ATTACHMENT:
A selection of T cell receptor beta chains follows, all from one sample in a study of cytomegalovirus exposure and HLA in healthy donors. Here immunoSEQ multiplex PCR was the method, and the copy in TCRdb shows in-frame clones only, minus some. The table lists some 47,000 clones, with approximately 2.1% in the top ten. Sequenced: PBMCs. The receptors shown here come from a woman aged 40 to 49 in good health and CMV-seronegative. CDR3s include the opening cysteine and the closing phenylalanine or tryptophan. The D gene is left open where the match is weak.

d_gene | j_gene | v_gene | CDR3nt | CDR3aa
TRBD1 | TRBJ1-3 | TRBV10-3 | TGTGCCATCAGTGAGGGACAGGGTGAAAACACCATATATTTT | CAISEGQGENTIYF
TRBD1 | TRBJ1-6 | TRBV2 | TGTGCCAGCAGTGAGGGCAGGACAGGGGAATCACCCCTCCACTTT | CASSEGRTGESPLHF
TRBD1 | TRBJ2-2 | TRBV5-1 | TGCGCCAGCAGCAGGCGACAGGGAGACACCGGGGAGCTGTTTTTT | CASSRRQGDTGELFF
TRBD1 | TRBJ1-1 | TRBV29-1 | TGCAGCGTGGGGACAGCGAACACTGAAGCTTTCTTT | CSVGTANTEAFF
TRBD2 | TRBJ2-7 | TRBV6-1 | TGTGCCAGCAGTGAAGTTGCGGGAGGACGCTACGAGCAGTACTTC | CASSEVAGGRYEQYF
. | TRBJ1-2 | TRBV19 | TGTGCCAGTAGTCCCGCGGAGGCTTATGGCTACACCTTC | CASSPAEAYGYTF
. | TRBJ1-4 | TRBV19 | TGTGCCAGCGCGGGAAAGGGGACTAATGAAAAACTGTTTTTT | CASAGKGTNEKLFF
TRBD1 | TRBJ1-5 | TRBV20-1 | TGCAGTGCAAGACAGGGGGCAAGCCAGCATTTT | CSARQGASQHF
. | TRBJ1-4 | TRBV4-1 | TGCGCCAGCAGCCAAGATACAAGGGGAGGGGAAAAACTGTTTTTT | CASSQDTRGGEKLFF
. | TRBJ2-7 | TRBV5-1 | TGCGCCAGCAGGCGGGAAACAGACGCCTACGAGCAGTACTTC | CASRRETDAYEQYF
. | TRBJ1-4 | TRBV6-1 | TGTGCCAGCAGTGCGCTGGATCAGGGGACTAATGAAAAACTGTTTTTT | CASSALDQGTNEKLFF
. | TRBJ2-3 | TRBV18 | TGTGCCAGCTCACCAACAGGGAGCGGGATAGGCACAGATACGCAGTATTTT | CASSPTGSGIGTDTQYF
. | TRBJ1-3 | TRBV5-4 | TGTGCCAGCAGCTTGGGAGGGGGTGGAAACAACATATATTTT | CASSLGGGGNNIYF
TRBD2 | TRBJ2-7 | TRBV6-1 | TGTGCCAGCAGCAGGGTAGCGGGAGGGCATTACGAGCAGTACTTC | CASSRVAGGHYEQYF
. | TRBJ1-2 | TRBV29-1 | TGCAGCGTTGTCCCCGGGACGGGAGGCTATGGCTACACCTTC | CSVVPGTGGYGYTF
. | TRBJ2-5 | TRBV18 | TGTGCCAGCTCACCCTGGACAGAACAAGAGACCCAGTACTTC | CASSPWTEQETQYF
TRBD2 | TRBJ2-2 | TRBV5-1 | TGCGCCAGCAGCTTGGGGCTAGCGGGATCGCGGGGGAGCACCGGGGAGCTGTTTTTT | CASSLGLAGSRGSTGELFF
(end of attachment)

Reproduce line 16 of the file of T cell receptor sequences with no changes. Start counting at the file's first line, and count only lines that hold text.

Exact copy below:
TRBD2 | TRBJ2-7 | TRBV6-1 | TGTGCCAGCAGCAGGGTAGCGGGAGGGCATTACGAGCAGTACTTC | CASSRVAGGHYEQYF